for his very own sneeze party.

It’s a good year to die, and
I know the kids have
a conspiracy to kill me, but

it’s OK.
I welcome them home
to party close-up with me
because they will give me
an honorable death
with shortness of breath, but
they were the only ones
I truly loved to play with.

Killing Grandpa

Corvidae as the crow flies
it’s a good year to die, ’cause
COVID caw-caw hurrah boo

father died at 72 —
cancer who the grim
blamed on him, though
he suffered.

Might say
I’m 71 from Corona
a county of Queens New York, or
I’m a beer near Flushing Meadows
where they had the World’s Fair, 1964

It’s a good year to die an honorable death.
The Grandchildren are nervous, but
I’ve put together some clean
legitimate businesses for them to inherit.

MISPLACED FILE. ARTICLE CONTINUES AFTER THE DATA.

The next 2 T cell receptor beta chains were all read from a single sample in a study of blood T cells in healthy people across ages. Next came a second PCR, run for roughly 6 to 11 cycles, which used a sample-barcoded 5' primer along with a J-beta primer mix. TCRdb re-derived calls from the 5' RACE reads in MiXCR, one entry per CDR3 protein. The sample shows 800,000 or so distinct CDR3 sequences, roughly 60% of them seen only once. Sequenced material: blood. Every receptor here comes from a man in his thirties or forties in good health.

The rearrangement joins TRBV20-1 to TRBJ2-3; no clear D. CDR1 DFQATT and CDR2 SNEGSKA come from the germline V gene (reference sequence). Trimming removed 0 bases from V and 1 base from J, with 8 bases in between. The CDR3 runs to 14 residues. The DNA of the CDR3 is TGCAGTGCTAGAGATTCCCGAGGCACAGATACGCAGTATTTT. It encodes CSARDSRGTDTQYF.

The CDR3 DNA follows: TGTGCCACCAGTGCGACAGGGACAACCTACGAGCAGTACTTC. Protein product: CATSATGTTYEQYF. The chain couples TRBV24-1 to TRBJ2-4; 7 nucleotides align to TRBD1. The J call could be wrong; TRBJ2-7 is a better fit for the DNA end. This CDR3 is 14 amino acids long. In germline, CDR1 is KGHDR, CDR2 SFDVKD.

Yeah, I know they want me dead.
Don’t blame them much…
I remember how I
let them play in the secret tunnels
yeah

it was exciting for them
to play in the tunnels,
and I let them hide in the
safe room so they could
listen to the oosh bang-bang
and smell the gunpowder, the oofh-ow
swoosh, bat-a-tat-tat, ow-arg-uh, thud
zing, zing, chuh-chuh-chud, and muffled
screams, and it was so good to
smell the barbecue of the foiled.

Yeah, a little lie:
I told them their Grandpa
sold toys, and did laundry.

Yeah, kids, I told them
our crew liked
splashing red paint
on manikins:
it’s a war game, and
we always clean up.

Told them:
Grandpa hated dirt, but
he made billion of dollars
washing things, and doing demolition.

They loved Grandpa, and
since childhood they’d
never officially known